Naomi is a business and life coach with a background in psychology and counselling. She quit her job at the Australian Government and moved interstate, becoming a full time coach over a year ago. The tragic news of her father’s terminal brain cancer was a major catalyst for the decision. Naomi now lives in Queensland, Australia with her husband and young son, has a successful business and has been featured in Cleo magazine, Inspired Coach magazine and The Huffington Post.

I hope you enjoy her interview (and the bonuses!) as much as I did – again teaching us the lesson we need to learn again and again – to take it easy on ourselves and enjoy life.

What is your usual wake up time?

A cute little two year old boy named Daniel usually jumps on my bed around 6am in the morning.

What is your morning ritual?

My morning ritual shifts and changes a lot depending on the context of my life.

These days, on a ‘good’ day, I meditate and journal upon waking, and then take my little one for a walk along the track to see the horses, before returning for breakfast with my family.

On a ‘naughty’ day, I reach over and grab my phone to read the influx of emails and social media notifications I’ve received overnight. Shhh…. Don’t tell anyone. ;-)

Tell us about your commute.

I’m very blessed to be working from home and not have to commute.

Do you like to plan your day ahead or allow some spontaneity?

I’m a planner. On a Sunday, I take time out to plan what I need to do for the week ahead, including what I will do on each day.

This means when I start work each day, I don’t need to think about what needs to be done – I just do it!

However, I also give myself permission to throw those plans out the window if need be. They provide a guide for me, but they need to be flexible and adaptable.

How do you spend your ideal lunch break to recharge for the afternoon?

My ideal lunch break is spent sitting outside with my family, soaking up the sun, laughing and re-energising after a focused morning of work.

Stomping around the yard, roaring, and pretending to be a dinosaur with my toddler is an optional bonus.

What kind of workout schedule do you try to adhere to?

I used to have a strict, non-negotiable workout and gym schedule, to the point where it became an unhealthy obsession. Nowadays, I’m much more relaxed about working out.

I try to move my body every day – whether it be through walking, running, yoga, some resistance training, or just bursts of activity using my Move That Body playing cards.

(Ed: Bonus – here are Naomi’s Move That Body playing cards for your daily use)

I write ‘movement’ on my to do list each day to ensure it’s something I do alongside my other tasks – even if it is a quick stretch, jiggle at my standing desk, or burst of lunges, push ups and squats in my room!

How do you like to end your day?

I like to end my day with a big cup of peppermint tea and a great book (currently Rosie Batty’s A Mother’s Story), before taking one last peek on my snoozing toddler, and climbing into bed for a final meditation before sleep.

What time do you doze off?

I try to be in bed with lights out by 10.30pm at the latest – I know that when I start to let this slide too many nights in a row my energy and irritability levels during the days to come are not desirable!

What do you aspire to every day but never / rarely actually do? (you can tell me, we all have them!)

I recently discovered a love for painting and colouring and began to make time for doing something creative each day.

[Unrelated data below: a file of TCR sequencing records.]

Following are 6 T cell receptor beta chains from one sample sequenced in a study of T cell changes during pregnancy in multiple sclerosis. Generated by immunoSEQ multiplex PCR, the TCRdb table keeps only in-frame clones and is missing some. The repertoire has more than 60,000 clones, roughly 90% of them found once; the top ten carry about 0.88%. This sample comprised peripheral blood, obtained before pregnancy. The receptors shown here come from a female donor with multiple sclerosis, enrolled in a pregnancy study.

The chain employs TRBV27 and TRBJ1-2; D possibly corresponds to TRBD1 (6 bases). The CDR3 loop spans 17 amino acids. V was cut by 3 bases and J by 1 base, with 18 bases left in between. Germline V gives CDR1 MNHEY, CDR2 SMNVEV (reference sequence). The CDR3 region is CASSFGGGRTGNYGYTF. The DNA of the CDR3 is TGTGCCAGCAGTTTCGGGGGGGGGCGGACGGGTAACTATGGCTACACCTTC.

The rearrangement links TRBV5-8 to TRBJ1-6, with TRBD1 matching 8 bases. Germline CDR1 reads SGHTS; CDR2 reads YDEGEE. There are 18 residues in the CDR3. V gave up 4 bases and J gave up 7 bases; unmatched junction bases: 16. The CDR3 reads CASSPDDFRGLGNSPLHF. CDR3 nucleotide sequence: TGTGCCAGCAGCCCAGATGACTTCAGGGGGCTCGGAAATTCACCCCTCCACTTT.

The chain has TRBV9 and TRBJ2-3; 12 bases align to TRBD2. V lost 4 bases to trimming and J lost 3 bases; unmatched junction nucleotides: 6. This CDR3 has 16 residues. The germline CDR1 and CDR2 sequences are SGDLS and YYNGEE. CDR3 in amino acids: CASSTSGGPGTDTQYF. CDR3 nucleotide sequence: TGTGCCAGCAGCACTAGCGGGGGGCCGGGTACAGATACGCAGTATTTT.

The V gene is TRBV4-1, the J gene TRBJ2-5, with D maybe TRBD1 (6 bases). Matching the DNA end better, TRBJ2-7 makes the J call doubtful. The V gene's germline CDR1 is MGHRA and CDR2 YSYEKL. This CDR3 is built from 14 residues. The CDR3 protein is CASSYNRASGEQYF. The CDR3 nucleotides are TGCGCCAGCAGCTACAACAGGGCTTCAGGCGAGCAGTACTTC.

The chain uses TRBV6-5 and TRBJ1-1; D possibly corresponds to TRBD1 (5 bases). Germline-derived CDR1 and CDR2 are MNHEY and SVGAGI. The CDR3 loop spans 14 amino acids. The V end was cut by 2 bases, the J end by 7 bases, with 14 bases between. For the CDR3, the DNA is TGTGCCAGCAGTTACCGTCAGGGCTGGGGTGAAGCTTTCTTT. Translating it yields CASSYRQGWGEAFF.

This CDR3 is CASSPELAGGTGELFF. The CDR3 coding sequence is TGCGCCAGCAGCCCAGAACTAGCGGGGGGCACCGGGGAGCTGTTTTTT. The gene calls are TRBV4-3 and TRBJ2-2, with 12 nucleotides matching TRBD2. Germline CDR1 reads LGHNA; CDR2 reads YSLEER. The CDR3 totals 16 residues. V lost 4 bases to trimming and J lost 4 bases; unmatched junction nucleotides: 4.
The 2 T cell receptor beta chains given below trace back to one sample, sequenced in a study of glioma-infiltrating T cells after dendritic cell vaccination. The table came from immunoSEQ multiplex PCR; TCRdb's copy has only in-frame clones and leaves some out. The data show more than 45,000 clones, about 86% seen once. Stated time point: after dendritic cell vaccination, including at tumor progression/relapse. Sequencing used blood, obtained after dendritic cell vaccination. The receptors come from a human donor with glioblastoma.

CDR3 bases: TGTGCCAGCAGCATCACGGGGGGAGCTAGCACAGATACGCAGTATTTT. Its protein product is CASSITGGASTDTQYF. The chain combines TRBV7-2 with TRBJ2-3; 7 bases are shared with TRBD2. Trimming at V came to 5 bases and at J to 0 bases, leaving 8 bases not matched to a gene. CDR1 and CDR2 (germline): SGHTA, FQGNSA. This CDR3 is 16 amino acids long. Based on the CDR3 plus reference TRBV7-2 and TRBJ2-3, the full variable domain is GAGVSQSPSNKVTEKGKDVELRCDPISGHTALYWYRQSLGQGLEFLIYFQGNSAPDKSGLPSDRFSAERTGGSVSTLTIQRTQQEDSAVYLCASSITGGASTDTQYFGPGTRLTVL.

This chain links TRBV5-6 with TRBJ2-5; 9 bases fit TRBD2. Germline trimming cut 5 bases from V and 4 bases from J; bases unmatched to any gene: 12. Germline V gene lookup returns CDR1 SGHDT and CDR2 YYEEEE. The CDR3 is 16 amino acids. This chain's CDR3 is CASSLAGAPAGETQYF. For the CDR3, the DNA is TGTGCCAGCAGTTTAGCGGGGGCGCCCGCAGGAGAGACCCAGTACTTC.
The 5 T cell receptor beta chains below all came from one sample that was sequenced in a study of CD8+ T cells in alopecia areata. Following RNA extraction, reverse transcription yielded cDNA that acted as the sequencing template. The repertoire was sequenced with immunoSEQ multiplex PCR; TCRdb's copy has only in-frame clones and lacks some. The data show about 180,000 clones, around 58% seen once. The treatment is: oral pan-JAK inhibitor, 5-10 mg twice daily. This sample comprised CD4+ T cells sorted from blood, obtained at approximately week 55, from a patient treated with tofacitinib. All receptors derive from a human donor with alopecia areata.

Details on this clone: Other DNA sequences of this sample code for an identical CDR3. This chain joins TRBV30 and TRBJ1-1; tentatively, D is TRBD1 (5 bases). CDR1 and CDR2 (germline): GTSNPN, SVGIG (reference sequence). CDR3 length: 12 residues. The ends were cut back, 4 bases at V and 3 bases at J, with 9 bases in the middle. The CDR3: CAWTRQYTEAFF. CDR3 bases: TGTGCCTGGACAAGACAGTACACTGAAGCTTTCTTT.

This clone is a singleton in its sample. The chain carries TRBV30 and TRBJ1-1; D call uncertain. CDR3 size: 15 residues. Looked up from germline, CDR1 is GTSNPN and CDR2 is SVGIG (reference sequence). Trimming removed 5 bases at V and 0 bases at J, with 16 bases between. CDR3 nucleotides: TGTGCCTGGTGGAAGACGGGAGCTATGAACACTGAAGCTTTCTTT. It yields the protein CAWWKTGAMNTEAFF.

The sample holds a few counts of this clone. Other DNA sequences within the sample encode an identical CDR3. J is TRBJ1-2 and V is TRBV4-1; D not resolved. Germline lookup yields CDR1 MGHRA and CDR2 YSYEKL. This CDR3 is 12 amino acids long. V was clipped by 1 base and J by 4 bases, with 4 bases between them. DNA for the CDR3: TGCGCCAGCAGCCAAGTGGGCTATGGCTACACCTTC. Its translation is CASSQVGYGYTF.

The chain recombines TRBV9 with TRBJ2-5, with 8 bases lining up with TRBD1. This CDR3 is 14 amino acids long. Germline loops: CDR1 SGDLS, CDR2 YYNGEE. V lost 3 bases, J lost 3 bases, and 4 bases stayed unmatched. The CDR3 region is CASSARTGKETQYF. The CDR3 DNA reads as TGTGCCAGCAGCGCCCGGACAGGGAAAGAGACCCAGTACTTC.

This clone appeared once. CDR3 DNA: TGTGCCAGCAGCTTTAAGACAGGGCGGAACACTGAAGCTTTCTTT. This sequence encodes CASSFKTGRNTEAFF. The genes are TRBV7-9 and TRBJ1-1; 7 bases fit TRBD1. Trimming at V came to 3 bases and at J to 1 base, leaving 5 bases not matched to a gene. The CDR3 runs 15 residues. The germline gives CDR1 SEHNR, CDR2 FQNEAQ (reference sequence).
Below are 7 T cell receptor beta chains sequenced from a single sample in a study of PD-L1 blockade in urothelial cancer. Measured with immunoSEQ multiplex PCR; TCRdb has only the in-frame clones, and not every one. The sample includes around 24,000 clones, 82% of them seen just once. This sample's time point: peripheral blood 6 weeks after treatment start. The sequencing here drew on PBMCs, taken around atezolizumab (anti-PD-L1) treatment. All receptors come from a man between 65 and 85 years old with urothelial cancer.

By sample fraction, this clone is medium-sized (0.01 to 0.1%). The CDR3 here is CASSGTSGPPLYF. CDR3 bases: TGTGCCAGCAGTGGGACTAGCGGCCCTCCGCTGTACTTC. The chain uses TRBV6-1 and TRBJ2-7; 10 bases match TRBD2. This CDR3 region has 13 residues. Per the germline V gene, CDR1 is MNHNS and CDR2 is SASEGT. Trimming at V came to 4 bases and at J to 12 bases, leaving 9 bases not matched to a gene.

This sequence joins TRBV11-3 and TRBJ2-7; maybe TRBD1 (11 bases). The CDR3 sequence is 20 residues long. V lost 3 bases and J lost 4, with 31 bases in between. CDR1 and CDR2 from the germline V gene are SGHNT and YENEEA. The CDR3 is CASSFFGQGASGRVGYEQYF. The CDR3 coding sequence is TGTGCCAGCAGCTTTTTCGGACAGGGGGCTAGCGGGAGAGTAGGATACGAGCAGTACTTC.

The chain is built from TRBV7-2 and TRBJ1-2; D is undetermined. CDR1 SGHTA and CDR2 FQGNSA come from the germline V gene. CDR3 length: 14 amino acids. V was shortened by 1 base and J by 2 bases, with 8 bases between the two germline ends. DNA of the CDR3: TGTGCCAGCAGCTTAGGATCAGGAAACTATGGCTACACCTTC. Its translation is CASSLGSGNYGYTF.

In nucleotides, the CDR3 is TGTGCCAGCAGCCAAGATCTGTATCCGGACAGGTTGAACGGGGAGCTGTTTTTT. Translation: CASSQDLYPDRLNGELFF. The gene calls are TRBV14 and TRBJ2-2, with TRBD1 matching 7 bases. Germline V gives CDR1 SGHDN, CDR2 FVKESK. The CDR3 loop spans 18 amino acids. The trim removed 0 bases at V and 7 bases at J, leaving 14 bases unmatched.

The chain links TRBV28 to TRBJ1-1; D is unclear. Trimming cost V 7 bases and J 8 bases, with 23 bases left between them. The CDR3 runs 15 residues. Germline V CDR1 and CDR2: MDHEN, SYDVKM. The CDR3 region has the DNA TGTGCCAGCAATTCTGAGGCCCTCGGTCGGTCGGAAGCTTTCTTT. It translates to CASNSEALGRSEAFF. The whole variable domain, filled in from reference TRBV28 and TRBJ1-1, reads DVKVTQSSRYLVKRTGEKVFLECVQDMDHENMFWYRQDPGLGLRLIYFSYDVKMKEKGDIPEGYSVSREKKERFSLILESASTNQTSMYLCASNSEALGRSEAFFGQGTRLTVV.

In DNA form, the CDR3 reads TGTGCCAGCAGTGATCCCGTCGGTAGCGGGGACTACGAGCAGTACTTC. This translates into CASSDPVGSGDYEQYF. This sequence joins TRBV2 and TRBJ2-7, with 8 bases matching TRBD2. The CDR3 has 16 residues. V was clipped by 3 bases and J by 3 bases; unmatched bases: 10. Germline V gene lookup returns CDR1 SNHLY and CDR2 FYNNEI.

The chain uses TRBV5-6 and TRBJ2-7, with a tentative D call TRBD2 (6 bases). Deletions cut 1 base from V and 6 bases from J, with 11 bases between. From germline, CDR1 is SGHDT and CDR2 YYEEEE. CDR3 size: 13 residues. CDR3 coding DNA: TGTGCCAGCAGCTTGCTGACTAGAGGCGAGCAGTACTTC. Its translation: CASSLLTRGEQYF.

I let this practice drop when my family and I got addicted to a television series (damn you, Heartland!) and have been meaning to pick it back up again.

Now that I’ve said it here, I WILL!

Any advice for women trying to find ease in their every day?

Please make a conscious effort to be gentle and kind to yourself.

Next time you’re beating yourself up or feeling stressed or anxious, ask yourself – What can I do right now to show myself more love and kindness? What would I do if I were to treat myself like my best friend? What is one thing that I can do to move forward in a loving way?

Can you give my readers your quick go-to recipe after a busy day?

(Ed: Even better than one recipe, here’s Naomi’s recipe pamphlet from her Freebies Library. I’m looking forward to trying the healthy apple crumble…)

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Thanks again Naomi! Follow her below (and download her Freebies Library too!):

Website | Facebook | Instagram | Twitter

How To Support New Mothers

I’m not a mother myself but have been around lots of babies in the last few years, as friends and family members start to procreate. Apart from my intense fear of holding babies until they can control their necks (who’s with me?!), I’ve always tried to be as supportive as possible as the women in my life go through this life-altering time.

Below are a couple of my tips looking in from the outside, and I also enlisted the help of a mother of three with this advice.

Bring food

My #1 tip is to cook for the new mum and dad. 30 minutes of your life making a lasagna, casserole or whatever dish can easily be divided and transported, will make a huge difference to the life of their family. I usually recommend cooking something that freezes well, but have had numerous testimonies from friends that they eat pretty much whatever I bring them that night, rather than saving it for a busy day. As every day is a busy day now right?!

Forgive them

New mums have told me that they no longer feel like their head is in it - that they’re being a bad friend, host, partner, sister etc during the first months of having a baby. I’ve found this really never to be the case, but even if they are being hopeless, just forgive them.

A new mum’s friend became irate with her because she was always so distracted and was never available to listen to her friend’s problems. And proceeded to tell her so.

Making someone who is going through an intense time feel bad seems pretty low to me. Wait it out and try some empathy.

And the visiting advice from a mother of three?

  • Offer to cuddle the baby while mum has a shower
  • Offer to help mum have a walk around the block or sit with the baby while her and her partner do
  • Run a vacuum over the lounge floor
  • Make her bed
  • Come for afternoon tea (but bring the coffee and the cake)
  • Play with any other children
  • Talk about the 'outside world'
  • Leave your small children at home if you can
  • Offer to pick up groceries for mum from the shops on the way to visit
  • Hold the baby!
  • Don't stay too long
  • Food, food, food!!! (especially for dinner that night) Ed: Supporting my theory above!

Are you a mum? Tell me the best help you’ve had after bringing your new baby home.